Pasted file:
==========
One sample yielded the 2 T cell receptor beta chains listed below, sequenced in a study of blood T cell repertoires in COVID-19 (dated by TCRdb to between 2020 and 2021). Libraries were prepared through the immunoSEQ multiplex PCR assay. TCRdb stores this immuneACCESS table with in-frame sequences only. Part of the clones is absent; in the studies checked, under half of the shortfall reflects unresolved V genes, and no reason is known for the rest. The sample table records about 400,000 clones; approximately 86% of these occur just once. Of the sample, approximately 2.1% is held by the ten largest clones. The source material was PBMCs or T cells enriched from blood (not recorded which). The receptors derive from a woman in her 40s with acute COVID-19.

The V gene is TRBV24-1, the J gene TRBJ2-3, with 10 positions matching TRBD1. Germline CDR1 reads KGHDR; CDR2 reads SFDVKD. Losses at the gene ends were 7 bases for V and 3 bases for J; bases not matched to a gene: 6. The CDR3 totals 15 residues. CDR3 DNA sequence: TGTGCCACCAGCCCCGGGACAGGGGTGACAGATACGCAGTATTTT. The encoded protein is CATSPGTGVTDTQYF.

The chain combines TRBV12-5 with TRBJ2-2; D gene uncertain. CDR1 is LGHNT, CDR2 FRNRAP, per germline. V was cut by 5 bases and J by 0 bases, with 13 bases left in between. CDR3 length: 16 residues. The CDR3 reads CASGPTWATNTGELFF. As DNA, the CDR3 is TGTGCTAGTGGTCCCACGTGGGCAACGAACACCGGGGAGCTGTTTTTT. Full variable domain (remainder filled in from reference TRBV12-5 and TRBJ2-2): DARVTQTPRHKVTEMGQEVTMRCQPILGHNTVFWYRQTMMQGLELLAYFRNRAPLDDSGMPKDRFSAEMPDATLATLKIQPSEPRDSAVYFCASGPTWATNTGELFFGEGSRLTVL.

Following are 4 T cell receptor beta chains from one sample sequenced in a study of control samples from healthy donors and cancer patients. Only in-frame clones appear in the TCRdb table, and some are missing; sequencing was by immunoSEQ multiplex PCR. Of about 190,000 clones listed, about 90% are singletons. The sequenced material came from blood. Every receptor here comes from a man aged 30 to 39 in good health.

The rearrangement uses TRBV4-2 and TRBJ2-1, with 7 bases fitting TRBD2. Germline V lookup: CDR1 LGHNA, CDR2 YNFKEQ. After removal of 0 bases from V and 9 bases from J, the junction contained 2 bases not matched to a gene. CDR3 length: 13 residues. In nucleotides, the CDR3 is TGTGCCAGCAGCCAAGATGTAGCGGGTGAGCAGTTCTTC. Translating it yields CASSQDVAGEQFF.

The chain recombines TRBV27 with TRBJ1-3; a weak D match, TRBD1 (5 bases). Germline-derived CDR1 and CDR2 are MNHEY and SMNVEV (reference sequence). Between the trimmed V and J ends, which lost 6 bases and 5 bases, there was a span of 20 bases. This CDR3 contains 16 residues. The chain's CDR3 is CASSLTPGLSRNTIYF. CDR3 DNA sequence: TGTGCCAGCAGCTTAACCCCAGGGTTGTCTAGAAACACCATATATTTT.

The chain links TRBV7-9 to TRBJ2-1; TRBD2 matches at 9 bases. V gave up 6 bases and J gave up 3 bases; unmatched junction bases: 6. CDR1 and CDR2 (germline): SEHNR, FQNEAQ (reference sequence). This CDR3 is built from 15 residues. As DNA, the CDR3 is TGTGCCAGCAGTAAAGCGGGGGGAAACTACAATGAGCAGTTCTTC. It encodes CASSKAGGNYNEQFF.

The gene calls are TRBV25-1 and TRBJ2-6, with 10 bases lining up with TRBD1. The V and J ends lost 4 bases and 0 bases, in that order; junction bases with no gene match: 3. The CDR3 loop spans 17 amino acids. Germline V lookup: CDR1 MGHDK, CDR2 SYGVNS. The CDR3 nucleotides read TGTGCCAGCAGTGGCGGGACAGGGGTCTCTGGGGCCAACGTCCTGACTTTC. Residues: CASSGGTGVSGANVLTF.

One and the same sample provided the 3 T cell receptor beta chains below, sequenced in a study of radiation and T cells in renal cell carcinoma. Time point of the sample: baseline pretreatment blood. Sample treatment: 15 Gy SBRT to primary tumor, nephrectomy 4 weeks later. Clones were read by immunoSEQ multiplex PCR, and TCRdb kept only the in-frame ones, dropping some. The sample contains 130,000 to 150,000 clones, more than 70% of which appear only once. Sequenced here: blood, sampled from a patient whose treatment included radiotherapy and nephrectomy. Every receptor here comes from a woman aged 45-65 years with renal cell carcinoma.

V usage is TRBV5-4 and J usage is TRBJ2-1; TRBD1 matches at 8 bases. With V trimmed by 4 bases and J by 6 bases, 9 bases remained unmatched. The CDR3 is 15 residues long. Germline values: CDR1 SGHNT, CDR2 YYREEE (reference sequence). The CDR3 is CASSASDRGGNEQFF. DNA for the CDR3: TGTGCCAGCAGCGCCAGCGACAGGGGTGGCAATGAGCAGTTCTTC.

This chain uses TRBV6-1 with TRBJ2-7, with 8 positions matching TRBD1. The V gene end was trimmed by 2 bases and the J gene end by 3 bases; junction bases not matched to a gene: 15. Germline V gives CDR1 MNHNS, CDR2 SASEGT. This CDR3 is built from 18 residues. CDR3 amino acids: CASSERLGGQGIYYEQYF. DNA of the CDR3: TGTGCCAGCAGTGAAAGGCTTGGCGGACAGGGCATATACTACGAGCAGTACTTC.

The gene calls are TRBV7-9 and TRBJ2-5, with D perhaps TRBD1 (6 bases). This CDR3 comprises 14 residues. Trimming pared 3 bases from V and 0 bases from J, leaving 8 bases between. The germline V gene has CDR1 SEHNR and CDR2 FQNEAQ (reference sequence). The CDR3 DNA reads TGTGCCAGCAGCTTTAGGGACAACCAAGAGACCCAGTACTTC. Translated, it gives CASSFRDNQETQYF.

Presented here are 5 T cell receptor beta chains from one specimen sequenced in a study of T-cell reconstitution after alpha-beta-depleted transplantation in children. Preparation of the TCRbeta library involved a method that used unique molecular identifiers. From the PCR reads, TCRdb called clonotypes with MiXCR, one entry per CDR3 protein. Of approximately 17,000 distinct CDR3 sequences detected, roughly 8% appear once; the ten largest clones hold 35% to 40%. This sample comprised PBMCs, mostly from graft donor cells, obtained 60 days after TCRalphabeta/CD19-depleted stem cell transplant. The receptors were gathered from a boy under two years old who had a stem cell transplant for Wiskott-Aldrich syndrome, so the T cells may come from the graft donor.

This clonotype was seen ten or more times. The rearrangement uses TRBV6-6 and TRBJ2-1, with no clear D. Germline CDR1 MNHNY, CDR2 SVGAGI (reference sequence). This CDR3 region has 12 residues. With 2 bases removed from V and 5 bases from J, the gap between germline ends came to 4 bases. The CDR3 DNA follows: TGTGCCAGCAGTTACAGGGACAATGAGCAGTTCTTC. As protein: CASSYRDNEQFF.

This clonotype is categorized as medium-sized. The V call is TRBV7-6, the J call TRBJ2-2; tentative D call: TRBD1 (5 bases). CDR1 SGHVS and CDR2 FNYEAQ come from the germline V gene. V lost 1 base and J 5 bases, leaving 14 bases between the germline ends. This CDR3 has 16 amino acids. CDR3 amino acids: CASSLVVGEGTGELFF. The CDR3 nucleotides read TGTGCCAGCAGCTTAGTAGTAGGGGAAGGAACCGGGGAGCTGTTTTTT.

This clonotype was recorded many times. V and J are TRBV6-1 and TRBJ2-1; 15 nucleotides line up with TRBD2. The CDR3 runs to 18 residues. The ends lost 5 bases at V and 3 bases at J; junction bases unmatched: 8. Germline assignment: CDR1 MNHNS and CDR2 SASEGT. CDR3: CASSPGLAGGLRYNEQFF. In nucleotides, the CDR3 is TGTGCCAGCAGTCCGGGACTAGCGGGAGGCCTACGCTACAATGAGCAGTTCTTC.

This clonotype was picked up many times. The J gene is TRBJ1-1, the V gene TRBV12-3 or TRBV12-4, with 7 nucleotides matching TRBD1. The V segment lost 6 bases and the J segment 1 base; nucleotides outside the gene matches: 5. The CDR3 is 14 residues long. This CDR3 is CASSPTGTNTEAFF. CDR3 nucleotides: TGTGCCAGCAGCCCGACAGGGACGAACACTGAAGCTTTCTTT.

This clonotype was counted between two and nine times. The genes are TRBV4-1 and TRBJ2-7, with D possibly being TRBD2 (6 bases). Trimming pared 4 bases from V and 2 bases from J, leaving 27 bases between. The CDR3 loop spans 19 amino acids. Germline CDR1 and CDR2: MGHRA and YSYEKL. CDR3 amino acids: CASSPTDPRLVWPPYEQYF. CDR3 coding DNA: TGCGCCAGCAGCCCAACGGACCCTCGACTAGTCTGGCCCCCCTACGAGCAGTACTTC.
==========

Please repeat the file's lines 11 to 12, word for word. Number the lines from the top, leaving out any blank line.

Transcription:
This chain uses TRBV6-1 with TRBJ2-7, with 8 positions matching TRBD1. The V gene end was trimmed by 2 bases and the J gene end by 3 bases; junction bases not matched to a gene: 15. Germline V gives CDR1 MNHNS, CDR2 SASEGT. This CDR3 is built from 18 residues. CDR3 amino acids: CASSERLGGQGIYYEQYF. DNA of the CDR3: TGTGCCAGCAGTGAAAGGCTTGGCGGACAGGGCATATACTACGAGCAGTACTTC.

The gene calls are TRBV7-9 and TRBJ2-5, with D perhaps TRBD1 (6 bases). This CDR3 comprises 14 residues. Trimming pared 3 bases from V and 0 bases from J, leaving 8 bases between. The germline V gene has CDR1 SEHNR and CDR2 FQNEAQ (reference sequence). The CDR3 DNA reads TGTGCCAGCAGCTTTAGGGACAACCAAGAGACCCAGTACTTC. Translated, it gives CASSFRDNQETQYF.